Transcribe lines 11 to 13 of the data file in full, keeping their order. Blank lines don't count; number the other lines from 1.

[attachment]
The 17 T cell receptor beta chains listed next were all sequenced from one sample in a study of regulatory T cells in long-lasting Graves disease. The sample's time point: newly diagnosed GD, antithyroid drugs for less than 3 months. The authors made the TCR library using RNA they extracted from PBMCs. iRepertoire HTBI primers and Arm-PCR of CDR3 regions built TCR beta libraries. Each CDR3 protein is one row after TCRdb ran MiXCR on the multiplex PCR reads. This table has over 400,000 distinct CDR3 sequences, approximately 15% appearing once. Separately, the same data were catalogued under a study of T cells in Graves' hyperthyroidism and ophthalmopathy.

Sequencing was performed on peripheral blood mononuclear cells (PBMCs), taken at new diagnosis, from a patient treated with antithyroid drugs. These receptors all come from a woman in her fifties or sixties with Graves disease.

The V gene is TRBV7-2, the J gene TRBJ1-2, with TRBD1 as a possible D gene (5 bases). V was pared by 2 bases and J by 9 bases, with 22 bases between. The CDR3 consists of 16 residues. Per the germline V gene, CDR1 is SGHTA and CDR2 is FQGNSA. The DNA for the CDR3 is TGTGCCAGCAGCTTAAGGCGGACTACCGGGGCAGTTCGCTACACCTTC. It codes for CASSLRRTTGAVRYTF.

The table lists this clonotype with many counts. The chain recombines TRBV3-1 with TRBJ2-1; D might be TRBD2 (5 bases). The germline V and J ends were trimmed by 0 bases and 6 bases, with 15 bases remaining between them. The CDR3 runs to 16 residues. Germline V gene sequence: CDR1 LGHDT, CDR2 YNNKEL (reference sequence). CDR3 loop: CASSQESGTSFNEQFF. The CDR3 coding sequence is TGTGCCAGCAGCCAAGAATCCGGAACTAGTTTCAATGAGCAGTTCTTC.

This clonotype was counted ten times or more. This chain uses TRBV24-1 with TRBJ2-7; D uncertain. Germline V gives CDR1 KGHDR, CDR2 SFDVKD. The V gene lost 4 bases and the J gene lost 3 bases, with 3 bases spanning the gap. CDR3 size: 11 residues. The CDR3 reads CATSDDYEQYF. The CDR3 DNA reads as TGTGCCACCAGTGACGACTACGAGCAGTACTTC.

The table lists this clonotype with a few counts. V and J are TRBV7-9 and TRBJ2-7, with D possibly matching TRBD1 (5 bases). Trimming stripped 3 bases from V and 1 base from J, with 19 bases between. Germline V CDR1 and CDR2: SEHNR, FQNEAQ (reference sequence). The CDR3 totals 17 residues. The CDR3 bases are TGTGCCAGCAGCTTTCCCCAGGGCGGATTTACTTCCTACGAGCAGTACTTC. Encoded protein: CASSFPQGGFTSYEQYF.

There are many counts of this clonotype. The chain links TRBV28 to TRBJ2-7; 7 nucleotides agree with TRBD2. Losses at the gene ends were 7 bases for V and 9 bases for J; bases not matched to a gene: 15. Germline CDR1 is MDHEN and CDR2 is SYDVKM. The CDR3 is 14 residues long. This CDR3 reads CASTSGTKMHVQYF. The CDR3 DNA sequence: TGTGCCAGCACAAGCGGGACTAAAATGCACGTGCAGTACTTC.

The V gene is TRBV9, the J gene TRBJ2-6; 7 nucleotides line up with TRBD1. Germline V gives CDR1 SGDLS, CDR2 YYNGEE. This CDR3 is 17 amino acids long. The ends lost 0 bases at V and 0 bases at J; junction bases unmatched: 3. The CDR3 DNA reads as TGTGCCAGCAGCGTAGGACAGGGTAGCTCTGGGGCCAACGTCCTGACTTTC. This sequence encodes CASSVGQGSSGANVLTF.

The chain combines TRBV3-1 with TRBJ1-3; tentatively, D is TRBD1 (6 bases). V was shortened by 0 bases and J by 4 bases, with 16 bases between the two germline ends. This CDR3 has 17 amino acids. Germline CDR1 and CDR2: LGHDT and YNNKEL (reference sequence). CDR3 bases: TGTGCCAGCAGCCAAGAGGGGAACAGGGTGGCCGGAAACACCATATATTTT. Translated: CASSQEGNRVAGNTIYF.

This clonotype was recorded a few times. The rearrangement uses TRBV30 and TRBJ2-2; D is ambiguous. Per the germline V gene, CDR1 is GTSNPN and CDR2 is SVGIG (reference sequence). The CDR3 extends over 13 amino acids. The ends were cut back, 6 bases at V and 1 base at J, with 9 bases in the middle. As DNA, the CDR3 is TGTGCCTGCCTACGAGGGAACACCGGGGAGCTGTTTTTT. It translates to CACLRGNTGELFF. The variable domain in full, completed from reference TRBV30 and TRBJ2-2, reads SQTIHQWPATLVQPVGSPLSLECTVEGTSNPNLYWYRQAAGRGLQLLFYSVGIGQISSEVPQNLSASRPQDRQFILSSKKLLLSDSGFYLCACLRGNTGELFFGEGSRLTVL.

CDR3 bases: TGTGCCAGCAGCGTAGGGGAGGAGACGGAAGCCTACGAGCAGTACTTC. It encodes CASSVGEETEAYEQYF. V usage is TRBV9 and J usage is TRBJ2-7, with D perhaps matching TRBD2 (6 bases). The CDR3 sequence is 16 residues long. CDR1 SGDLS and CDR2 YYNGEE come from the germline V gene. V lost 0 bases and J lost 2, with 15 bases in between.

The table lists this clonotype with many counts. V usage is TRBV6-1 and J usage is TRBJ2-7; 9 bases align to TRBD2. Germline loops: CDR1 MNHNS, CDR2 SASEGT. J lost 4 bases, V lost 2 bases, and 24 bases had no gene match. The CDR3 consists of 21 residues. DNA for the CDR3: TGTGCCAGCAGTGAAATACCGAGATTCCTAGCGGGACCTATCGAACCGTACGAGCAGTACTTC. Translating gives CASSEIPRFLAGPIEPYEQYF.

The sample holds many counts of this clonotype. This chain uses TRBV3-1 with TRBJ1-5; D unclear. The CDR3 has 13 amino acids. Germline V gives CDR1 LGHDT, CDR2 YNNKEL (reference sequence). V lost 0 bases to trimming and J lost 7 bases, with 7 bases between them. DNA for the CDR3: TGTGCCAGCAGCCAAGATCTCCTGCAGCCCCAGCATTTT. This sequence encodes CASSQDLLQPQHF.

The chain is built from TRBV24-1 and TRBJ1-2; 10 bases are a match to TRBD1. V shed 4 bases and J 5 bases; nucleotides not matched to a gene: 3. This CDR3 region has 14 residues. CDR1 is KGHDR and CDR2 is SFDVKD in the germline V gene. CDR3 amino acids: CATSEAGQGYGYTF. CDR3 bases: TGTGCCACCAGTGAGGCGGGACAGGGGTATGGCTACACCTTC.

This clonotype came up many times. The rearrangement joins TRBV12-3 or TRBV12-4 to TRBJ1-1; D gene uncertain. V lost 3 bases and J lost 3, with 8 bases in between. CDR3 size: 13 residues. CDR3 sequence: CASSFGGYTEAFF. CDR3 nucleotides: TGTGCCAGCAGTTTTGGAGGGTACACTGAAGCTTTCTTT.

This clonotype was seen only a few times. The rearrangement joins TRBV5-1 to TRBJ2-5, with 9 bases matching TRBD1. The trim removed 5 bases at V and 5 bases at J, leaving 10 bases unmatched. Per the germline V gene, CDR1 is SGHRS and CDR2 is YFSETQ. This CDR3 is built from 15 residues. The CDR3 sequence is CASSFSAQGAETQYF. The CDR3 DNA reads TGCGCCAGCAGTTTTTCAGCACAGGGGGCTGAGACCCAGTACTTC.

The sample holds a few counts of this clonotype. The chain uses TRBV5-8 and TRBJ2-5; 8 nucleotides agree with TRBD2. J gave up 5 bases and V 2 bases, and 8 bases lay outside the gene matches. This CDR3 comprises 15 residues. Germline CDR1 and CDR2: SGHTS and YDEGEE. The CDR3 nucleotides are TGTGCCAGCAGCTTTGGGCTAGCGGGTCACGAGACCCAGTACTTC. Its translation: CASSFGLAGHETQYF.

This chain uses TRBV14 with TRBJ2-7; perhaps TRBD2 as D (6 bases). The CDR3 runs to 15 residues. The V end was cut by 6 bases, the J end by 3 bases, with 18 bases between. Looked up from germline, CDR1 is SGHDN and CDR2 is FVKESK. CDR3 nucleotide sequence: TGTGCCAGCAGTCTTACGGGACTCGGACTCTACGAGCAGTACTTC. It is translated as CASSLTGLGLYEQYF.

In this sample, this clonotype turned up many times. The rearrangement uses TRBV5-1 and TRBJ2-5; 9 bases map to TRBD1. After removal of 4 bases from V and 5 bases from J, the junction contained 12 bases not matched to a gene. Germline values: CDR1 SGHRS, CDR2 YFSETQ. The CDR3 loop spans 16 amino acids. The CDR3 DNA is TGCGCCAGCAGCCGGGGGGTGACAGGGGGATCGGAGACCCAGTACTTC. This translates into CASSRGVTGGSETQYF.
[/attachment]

CDR3 bases: TGTGCCAGCAGCGTAGGGGAGGAGACGGAAGCCTACGAGCAGTACTTC. It encodes CASSVGEETEAYEQYF. V usage is TRBV9 and J usage is TRBJ2-7, with D perhaps matching TRBD2 (6 bases). The CDR3 sequence is 16 residues long. CDR1 SGDLS and CDR2 YYNGEE come from the germline V gene. V lost 0 bases and J lost 2, with 15 bases in between.

The table lists this clonotype with many counts. V usage is TRBV6-1 and J usage is TRBJ2-7; 9 bases align to TRBD2. Germline loops: CDR1 MNHNS, CDR2 SASEGT. J lost 4 bases, V lost 2 bases, and 24 bases had no gene match. The CDR3 consists of 21 residues. DNA for the CDR3: TGTGCCAGCAGTGAAATACCGAGATTCCTAGCGGGACCTATCGAACCGTACGAGCAGTACTTC. Translating gives CASSEIPRFLAGPIEPYEQYF.

The sample holds many counts of this clonotype. This chain uses TRBV3-1 with TRBJ1-5; D unclear. The CDR3 has 13 amino acids. Germline V gives CDR1 LGHDT, CDR2 YNNKEL (reference sequence). V lost 0 bases to trimming and J lost 7 bases, with 7 bases between them. DNA for the CDR3: TGTGCCAGCAGCCAAGATCTCCTGCAGCCCCAGCATTTT. This sequence encodes CASSQDLLQPQHF.